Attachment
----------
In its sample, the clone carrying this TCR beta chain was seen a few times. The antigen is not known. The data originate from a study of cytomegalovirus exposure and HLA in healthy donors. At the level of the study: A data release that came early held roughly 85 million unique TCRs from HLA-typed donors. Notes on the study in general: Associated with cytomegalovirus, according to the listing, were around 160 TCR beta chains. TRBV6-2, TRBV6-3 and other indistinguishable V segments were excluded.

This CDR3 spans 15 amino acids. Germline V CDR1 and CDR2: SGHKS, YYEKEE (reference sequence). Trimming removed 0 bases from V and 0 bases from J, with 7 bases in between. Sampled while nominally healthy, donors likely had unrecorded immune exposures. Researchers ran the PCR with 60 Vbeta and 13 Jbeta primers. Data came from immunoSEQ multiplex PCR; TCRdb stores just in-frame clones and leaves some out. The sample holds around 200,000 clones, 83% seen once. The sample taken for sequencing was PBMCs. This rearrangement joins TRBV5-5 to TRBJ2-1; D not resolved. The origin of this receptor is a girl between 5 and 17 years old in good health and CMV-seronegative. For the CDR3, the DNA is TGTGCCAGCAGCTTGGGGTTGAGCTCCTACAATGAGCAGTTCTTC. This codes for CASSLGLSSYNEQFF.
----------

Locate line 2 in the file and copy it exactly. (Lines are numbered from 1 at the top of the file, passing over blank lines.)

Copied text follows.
This CDR3 spans 15 amino acids. Germline V CDR1 and CDR2: SGHKS, YYEKEE (reference sequence). Trimming removed 0 bases from V and 0 bases from J, with 7 bases in between. Sampled while nominally healthy, donors likely had unrecorded immune exposures. Researchers ran the PCR with 60 Vbeta and 13 Jbeta primers. Data came from immunoSEQ multiplex PCR; TCRdb stores just in-frame clones and leaves some out. The sample holds around 200,000 clones, 83% seen once. The sample taken for sequencing was PBMCs. This rearrangement joins TRBV5-5 to TRBJ2-1; D not resolved. The origin of this receptor is a girl between 5 and 17 years old in good health and CMV-seronegative. For the CDR3, the DNA is TGTGCCAGCAGCTTGGGGTTGAGCTCCTACAATGAGCAGTTCTTC. This codes for CASSLGLSSYNEQFF.